What’s next for you? Are you working on a new project? If so, can you give us a teaser and/or an expected release date? 

I’m right about to dive into edits for my seventh book. It’s a bit lame, but I’m superstitious about revealing anything specific about a new book until the edits are done. But it is another psychological thriller, set half in Toronto and half in Seattle, with some of it set in the 80s, some of it in the 90s, and some of it in 2018 (pre-pandemic). And we still don’t have a firm title, so I can’t even tell you that! But it will be out in Spring 2022.

Author Interviews Featured Authors

An Interview with Mary Balogh

What’s the strangest thing you have ever had to research for a book?

I can’t think of anything that would qualify as really strange. However, I should mention that for many years after I began writing (in 1983) there was no internet. It’s hard to imagine now when it is so easy to check details and even whole topics. Research then meant hunting down books and making annual trips to Britain to see things in person. Often it was not easy. Historical facts (like wars and treaties) were no problem, but social facts were more difficult to find. What did people eat at their banquets, for example? What did they wear? Talk about? How long did a journey from Point A to Point B take? We couldn’t just google the answer in those days.

What’s the most difficult thing about writing characters from the opposite sex?

I wouldn’t be telling you anything you don’t already know if I said that men and women are totally different in the way they think, speak, act, and emote. Writing from a man’s point of view is a challenge. It has to be credible. I can remember the first time I knew of a man (a British medical doctor) reading one of my books. I wanted to bury my head in a deep hole and keep it there.  It was a huge relief when he commented without any prodding that I got the guy’s point of view exactly right. As a writer one always has to apply the believability test. The hero can’t think or say or do something just because it is convenient to the plot. It must all be consistent with his masculinity.

What special challenges did you face making your story stand out from others in the genre?

I don’t think I ever thought of my writing in those terms. I have never felt I was in competition with anyone else. I can remember a friend telling me when I was first published that I might be the second Danielle Steele. I told her I didn’t want to be the second anybody. I wanted to be the one and only Mary Balogh. I have always aimed for consistently excellent prose and love stories that combine an intensity of emotion and passion with realism and an aura of wonderful romance. I have always aimed for characters I (and therefore the reader) know soul-deep. I have always wanted my books to stand out from one another. I would hate to discover that readers were coming to find the same old same old in my plots or characters. It is difficult to be fresh and new after you have written more than a hundred novels and novellas. It takes constant hard work.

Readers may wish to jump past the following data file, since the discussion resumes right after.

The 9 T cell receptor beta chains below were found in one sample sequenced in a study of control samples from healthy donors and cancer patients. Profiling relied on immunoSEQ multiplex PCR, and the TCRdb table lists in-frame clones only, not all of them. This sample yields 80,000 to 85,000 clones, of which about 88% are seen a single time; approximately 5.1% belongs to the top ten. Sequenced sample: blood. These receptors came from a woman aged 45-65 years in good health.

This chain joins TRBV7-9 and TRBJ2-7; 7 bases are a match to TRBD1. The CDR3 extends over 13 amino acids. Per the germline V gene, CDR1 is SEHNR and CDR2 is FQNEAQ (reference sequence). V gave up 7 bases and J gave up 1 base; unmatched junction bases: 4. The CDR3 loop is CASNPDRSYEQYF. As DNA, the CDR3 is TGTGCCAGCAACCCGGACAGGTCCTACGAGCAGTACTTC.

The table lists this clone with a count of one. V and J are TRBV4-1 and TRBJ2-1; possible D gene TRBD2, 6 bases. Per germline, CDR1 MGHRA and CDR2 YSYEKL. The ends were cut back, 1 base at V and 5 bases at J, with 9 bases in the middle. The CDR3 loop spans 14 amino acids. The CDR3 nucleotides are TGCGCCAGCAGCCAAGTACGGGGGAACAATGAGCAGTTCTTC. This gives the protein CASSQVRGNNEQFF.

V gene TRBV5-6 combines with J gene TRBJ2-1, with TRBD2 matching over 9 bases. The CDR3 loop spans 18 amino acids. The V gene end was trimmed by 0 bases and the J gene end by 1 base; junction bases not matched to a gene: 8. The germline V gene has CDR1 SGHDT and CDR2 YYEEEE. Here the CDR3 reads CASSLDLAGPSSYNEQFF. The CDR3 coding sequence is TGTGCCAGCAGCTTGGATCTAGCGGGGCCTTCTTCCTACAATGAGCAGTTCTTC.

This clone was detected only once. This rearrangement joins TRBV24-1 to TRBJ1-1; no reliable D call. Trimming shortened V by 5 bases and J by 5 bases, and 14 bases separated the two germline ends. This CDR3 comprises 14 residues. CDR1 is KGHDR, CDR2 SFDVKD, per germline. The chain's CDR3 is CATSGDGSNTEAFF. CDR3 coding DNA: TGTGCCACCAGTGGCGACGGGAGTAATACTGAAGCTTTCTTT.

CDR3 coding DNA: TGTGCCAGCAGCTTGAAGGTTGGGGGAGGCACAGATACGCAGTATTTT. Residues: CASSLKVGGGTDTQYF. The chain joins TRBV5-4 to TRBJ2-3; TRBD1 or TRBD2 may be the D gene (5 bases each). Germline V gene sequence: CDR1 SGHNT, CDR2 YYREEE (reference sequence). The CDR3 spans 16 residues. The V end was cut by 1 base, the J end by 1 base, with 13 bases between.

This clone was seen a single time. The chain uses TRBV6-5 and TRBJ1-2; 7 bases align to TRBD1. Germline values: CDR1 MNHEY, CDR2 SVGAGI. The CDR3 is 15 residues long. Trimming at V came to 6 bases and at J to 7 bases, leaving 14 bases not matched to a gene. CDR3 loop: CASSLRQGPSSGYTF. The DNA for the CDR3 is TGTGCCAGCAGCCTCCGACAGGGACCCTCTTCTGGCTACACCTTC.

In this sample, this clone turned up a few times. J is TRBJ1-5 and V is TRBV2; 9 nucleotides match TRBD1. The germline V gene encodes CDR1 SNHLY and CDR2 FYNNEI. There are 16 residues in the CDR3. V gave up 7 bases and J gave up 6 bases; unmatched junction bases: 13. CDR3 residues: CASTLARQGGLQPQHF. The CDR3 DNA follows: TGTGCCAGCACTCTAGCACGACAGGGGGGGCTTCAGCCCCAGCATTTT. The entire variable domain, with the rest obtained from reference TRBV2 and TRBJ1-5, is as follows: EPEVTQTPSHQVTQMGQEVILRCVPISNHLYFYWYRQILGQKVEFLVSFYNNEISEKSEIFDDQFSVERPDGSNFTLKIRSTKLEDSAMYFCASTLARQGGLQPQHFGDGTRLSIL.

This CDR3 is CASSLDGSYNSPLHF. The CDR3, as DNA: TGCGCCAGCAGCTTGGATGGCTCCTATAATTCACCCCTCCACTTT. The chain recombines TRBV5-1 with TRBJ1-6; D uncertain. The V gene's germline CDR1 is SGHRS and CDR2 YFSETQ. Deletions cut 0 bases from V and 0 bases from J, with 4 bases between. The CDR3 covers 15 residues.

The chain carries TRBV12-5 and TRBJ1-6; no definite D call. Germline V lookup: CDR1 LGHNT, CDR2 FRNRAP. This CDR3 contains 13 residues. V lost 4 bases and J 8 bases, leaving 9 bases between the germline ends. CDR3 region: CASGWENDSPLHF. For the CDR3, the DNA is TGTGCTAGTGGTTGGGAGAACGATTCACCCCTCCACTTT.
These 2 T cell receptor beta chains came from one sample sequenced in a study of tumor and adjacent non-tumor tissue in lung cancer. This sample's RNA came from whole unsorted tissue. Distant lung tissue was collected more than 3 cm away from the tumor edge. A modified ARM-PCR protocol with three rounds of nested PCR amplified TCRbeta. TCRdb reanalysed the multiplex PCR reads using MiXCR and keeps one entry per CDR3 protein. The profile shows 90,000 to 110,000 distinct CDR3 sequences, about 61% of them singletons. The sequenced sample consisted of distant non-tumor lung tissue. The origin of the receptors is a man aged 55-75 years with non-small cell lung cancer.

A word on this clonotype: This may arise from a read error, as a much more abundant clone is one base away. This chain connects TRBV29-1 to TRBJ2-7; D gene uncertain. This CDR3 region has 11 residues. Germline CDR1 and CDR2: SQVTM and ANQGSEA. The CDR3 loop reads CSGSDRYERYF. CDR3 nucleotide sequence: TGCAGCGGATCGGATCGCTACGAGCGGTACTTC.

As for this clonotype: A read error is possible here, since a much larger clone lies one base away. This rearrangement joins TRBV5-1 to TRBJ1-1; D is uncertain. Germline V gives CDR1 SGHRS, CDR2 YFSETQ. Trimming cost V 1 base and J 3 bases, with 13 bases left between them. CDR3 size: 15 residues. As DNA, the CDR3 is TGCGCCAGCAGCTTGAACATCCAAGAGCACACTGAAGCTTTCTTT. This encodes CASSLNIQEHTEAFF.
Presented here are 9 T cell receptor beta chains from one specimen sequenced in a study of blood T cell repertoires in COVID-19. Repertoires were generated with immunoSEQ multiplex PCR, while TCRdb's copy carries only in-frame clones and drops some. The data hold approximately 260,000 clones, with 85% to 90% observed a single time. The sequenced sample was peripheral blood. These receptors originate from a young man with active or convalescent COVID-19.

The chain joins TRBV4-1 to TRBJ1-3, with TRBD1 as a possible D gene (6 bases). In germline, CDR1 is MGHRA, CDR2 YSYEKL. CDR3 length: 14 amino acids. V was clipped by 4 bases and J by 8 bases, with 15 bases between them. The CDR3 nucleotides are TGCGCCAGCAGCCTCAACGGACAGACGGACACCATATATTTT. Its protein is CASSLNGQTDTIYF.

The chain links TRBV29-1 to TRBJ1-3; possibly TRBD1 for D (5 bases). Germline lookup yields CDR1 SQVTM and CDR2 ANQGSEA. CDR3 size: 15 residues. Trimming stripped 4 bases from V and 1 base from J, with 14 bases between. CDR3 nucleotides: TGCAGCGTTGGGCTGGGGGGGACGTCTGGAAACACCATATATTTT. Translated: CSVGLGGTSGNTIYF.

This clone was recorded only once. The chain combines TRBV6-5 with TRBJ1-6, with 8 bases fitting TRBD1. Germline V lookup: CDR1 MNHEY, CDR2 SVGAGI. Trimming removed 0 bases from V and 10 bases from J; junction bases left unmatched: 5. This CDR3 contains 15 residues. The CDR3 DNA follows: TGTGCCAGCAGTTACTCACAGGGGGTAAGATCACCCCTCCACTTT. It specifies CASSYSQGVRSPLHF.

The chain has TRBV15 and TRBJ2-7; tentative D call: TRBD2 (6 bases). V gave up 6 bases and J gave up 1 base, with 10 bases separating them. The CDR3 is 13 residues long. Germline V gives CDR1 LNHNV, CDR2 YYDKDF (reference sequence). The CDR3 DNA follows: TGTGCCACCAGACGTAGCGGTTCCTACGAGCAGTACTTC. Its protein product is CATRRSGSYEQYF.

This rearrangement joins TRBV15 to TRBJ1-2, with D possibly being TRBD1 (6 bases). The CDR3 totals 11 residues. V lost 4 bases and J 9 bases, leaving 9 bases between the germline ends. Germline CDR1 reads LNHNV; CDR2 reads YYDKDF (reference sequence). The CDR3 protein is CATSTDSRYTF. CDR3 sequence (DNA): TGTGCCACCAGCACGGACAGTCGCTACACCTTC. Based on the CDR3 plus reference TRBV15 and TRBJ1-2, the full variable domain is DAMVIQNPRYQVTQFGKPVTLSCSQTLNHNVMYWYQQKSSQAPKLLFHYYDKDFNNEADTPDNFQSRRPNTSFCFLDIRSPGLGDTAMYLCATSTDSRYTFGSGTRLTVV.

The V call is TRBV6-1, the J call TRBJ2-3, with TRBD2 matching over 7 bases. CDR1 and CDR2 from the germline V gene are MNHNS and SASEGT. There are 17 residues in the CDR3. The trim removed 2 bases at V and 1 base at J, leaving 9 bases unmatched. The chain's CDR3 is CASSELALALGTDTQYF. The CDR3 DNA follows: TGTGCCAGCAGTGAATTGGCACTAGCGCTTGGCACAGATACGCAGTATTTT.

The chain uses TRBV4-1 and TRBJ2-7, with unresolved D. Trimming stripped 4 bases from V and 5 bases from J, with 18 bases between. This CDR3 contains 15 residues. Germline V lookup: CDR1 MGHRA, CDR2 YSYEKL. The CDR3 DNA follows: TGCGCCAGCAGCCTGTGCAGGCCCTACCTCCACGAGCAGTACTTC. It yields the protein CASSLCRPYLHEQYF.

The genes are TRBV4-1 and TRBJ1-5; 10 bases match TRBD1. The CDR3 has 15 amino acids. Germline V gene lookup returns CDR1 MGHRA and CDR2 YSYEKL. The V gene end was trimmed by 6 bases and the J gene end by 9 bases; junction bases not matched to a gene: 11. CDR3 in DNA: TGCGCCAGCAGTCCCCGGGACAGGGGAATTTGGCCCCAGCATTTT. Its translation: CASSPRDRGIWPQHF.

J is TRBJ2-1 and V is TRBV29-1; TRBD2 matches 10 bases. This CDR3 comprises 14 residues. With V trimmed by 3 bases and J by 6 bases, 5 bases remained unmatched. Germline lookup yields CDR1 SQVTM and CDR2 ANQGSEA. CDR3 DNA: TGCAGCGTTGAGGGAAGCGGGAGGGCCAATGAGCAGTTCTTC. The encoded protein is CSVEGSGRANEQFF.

If you could have been the author of any book ever written, which book would you choose?

That is a fascinating and fun question. I have to be consistent with what I said above, though. Although I have some firm favorites among the many books I have loved and admired, I have never wanted to be the author of any books but my own. As writers we all have our own vision and values and–most important–our unique voice. I am very happy to be the author of my body of work. No one else could have written those books–just as I could not have written anyone else’s book, much as I might (and do!) love what certain other authors have produced.

What is the biggest surprise that you experienced after becoming a writer?

That’s an easy one. The biggest surprise was discovering when a New York publisher decided to buy my first book (A Masked Deception) that they were offering me a two-book contract. “What?” I thought. “Now I have to do it all over again?” Another surprise followed that. I did it! And then I did it again and again and… One does not, it seems, run out of ideas after a certain number of books. The more I write, the more I know I can write. Surprise, surprise!

What’s next for you? Are you working on a new project? If so, can you give us a teaser and/or an expected release date? 

I most recently published Someone to Cherish in June. It is the final book in the Westcott series–Harry’s story. Then there will be an add-on book in November, Someone Perfect, the story of Lady Estelle Lamarr, a character in the Westcott books but not strictly a member of the family. Both those books are written. I am about to start a wholly new series, the Wares of Ravenwood Hall. I plan seven stories–for a mother, her three sons, her two daughters, and her late husband’s illegitimate son. I can’t give any more detail than that. I will be starting next week (on March 1). My stories take shape as I write. I am not a planner! 

Author Interviews Featured Authors

An Interview with Amanda Ashley

What three qualities does an irresistible love interest have to have?